Rahul Gandhi, a senior figure in India’s main opposition party Congress, has unfollowed nearly 50 social media accounts on Twitter, most of them belonging to scathing critics of Prime Minister Narendra Modi.
Sources told Sputnik that among the Twitter handles no longer followed by the senior Congress parliamentarian are those of the anti-Citizenship Amendment Act (CAA) activist, Harsh Mander, the caste campaigner, Dilip Mandal, the comedian, Kunal Kamra, the founder of fact-checking news website Alt News, Pratik Sinha, and senior Indian journalists Barkha Dutt and Rajdeep Sardesai.
All these people have consistently criticised the Hindu nationalist ideology espoused by Prime Minister Modi’s governing Bharatiya Janata Party (BJP).
Notable journalists still followed by Rahul Gandhi include Mrinal Pande, the group editorial director of Indian publication National Herald, and Raghav Bahl, the founder of news website Quint.
Among the media organisations which Rahul Gandhi now follows are National Herald and its sister publications Navjivan (Hindi) and Qaumi Awaz (Urdu), which are known to sympathise with the Congress party. Sources added that the Twitter handles of all other major news organisations had also been unfollowed by the former Congress chief.
The recent “overhauling” of Rahul Gandhi’s popular social media account, which has nearly 18.8 million followers, is meant to send out a message to a broader base of followers as well as to these people themselves. It is also understood to be a step towards "reinventing" Rahul's image, sources say.
They add that Rahul's media strategy is in the process of being further overhauled including the removal of “liberal activists and journalists” who no longer engage with the broader public.
Many supporters of the BJP have described the unfollowed Twitter handles as part of the “Congress ecosystem”, using their public comments and reports (in the case of journalists) to mount politically motivated attacks on Gandhi.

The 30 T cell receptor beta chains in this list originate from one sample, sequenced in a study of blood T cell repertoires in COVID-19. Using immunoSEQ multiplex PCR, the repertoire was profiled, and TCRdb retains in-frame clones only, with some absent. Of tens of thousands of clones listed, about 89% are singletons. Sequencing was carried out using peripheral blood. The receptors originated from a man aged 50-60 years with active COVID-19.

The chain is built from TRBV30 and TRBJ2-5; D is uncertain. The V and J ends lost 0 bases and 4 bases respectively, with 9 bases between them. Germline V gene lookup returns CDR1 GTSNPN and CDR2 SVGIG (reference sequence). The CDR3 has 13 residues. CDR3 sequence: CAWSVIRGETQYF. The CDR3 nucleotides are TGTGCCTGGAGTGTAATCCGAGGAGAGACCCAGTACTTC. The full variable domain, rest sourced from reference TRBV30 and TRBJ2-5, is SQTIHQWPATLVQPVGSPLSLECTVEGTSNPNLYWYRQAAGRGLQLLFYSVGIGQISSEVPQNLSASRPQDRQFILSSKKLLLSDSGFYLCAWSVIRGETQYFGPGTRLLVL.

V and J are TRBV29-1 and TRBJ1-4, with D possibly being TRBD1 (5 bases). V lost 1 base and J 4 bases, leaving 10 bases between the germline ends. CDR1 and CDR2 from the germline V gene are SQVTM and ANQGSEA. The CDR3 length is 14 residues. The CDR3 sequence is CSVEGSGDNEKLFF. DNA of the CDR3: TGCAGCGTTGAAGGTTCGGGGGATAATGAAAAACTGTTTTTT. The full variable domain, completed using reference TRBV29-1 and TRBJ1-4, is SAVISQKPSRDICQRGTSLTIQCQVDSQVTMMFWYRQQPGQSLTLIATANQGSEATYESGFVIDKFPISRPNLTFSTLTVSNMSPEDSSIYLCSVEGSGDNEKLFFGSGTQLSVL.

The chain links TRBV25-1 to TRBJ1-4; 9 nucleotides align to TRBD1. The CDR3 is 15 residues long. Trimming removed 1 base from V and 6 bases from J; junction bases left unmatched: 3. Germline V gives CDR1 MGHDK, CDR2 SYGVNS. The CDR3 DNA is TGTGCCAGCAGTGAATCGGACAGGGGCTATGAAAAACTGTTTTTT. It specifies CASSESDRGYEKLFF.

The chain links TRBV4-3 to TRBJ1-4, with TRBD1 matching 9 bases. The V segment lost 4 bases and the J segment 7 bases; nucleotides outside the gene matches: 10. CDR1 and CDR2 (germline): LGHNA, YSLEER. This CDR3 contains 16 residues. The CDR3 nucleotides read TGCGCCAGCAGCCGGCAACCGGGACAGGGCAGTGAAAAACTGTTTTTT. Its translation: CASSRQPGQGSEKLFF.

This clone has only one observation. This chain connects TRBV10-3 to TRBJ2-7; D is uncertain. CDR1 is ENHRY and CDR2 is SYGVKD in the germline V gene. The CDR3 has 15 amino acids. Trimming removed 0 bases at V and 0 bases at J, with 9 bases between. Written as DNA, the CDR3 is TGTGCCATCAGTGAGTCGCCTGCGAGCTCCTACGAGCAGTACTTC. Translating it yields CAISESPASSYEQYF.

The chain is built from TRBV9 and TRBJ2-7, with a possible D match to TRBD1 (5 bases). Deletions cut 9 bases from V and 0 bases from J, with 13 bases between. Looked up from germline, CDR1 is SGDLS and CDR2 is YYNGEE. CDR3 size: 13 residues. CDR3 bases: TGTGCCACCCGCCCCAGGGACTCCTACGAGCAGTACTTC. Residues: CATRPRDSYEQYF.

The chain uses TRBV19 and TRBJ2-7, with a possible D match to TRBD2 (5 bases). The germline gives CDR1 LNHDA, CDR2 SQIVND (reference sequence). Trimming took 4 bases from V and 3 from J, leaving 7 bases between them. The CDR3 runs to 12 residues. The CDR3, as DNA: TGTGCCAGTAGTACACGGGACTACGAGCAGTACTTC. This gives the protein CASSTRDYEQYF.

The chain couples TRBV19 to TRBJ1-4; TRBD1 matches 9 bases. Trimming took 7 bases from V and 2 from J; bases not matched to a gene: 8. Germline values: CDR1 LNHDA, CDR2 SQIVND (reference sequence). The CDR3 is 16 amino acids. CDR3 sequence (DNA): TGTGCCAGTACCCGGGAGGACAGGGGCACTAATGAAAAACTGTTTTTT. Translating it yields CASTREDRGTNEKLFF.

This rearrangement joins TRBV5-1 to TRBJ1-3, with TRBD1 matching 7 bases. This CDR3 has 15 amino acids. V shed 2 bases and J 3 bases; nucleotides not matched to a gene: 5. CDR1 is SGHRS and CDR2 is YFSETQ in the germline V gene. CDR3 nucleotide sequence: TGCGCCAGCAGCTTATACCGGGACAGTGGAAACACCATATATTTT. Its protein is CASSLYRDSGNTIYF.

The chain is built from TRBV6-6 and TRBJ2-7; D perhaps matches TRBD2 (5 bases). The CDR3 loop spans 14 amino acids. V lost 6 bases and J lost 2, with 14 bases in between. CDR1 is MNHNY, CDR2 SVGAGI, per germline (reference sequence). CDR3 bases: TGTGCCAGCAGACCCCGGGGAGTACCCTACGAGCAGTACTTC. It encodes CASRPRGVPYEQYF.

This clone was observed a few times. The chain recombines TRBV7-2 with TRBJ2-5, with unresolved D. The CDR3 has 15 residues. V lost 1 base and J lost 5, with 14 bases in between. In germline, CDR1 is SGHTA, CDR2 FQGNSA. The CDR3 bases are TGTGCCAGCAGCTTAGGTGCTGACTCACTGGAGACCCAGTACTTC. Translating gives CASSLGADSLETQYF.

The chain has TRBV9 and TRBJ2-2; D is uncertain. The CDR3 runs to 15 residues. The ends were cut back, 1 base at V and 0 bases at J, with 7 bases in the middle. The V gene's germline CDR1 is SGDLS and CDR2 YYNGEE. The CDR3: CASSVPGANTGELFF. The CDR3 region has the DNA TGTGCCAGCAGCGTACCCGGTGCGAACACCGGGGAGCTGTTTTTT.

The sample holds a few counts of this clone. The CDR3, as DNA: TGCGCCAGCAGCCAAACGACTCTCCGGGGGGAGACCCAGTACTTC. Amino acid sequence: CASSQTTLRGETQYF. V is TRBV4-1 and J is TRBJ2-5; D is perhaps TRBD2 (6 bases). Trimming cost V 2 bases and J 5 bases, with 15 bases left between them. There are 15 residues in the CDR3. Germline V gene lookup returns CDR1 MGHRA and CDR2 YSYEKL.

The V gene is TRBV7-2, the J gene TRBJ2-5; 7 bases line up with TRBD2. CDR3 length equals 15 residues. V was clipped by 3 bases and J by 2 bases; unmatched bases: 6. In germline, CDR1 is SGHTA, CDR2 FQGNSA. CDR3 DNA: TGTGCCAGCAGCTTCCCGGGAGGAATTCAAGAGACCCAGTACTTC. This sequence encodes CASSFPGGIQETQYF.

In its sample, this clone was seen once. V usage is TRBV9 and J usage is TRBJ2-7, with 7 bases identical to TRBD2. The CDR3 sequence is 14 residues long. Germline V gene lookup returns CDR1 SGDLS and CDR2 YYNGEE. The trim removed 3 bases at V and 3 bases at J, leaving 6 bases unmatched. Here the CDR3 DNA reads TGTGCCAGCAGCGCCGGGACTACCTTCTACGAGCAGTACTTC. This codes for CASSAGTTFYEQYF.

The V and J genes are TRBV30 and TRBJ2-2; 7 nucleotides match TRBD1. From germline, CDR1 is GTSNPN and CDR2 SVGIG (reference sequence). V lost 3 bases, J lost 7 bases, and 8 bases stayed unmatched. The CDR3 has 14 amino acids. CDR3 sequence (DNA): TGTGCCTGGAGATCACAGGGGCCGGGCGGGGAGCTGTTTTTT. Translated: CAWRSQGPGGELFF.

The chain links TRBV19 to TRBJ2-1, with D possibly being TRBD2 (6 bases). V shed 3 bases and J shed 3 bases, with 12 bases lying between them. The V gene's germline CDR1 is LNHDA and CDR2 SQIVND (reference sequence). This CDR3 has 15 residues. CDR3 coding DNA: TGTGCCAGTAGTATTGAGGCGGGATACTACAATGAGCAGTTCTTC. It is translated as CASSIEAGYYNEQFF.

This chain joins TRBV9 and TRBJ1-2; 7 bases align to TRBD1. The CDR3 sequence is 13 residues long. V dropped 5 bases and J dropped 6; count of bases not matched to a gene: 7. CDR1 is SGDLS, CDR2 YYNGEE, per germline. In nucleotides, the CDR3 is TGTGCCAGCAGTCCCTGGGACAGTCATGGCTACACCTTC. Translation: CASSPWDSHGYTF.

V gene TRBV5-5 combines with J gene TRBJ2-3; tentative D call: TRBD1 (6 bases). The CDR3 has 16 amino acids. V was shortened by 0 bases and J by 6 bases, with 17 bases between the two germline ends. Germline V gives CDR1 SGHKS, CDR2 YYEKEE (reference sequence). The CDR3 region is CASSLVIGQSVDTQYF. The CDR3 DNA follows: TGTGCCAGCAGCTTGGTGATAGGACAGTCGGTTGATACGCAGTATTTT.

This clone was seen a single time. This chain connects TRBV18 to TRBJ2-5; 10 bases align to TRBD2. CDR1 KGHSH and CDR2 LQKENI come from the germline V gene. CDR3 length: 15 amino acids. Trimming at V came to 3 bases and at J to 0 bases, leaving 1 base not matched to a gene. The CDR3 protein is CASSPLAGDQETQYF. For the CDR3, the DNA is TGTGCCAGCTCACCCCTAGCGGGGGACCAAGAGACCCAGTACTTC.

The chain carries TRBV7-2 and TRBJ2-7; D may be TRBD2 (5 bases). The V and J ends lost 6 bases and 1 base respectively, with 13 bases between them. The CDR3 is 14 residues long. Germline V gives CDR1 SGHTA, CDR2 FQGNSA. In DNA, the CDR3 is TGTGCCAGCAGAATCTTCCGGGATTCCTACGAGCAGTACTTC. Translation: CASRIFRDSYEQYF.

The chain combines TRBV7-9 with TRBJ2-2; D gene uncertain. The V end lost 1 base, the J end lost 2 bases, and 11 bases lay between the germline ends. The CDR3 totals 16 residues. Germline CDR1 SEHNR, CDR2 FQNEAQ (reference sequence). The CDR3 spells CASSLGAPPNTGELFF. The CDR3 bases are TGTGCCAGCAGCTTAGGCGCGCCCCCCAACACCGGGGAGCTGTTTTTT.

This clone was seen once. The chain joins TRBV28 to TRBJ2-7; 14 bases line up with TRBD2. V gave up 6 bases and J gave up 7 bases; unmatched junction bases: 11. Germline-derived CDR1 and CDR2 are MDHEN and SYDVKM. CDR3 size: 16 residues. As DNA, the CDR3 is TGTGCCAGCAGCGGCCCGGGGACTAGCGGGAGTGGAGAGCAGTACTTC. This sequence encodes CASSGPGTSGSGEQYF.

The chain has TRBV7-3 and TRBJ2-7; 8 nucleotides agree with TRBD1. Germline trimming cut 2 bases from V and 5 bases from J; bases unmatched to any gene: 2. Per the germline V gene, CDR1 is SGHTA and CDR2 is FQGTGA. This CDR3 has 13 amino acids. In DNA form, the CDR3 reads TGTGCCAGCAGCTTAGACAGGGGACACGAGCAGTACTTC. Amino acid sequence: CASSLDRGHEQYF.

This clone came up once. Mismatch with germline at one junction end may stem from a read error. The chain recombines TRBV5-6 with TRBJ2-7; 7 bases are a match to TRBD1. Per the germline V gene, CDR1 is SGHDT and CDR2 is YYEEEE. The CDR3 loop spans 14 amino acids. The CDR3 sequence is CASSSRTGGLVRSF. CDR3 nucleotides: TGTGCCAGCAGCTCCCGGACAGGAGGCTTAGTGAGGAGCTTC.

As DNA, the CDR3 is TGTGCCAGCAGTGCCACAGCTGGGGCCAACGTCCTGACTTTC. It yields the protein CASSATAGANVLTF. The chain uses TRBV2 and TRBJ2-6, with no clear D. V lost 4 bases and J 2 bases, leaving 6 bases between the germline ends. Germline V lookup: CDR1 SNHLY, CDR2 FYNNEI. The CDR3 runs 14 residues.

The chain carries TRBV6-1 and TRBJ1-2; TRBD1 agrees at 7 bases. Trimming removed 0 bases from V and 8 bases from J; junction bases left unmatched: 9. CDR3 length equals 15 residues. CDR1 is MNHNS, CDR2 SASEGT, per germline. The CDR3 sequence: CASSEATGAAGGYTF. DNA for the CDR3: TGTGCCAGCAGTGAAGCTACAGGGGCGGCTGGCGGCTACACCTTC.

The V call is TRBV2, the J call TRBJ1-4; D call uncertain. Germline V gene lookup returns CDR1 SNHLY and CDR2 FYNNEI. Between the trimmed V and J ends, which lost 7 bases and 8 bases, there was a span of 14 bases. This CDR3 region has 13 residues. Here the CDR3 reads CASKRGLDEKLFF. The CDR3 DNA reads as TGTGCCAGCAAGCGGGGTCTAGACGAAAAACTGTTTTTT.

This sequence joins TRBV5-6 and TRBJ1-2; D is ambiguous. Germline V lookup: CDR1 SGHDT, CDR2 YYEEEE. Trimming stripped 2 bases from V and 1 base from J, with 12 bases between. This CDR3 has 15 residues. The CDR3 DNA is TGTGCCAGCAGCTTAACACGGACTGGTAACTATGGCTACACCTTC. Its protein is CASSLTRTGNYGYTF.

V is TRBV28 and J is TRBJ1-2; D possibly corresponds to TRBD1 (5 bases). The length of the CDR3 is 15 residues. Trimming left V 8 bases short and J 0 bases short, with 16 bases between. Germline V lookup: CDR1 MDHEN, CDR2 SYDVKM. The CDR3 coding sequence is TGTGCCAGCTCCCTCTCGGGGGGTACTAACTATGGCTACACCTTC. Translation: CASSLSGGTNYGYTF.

Sources say that the social media-related decisions contribute to creating a “more favourable image” for Rahul when the opportunity for him to be “re-elevated” to the post of party president arises some time in the future.
Rahul Gandhi is descended from the most famous political dynasty of South Asia - his great grandfather (Jawaharlal Nehru), grandmother (Indira Gandhi) and father (Rajiv Gandhi) all held the post of Prime Minister.
However, the Congress party faced a series of electoral humiliations under Rahul’s leadership in 2014 and 2019 federal polls, both times losing to Prime Minister Modi’s BJP in landslide defeats.
Acknowledging responsibility for the drubbing the party received in the 2019 poll, Rahul stepped down as Congress President but demanded accountability from fellow leaders for the party's poor show.
Since then, the party has been without a full-time president, with the Congress Working Committee (CWC) - the decision-making group of the party - appointing Rahul’s mother, Sonia Gandhi - the Italian-born widow of Rajiv - as interim president.
The election to the party’s top post has been delayed several times, most recently in January because of the state elections. Congress sources say that the real reason for the delay is the “lack of consensus” about whether Rahul should be party president.
However, momentum has again been gathering to appoint Rahul to the top job, with the youth wing of the Congress party passing a resolution in March demanding he be made leader.
“Of course, he will become Congress President,” say party sources, when asked whether Rahul would assume the role of president at the next CWC meeting scheduled for 22 June.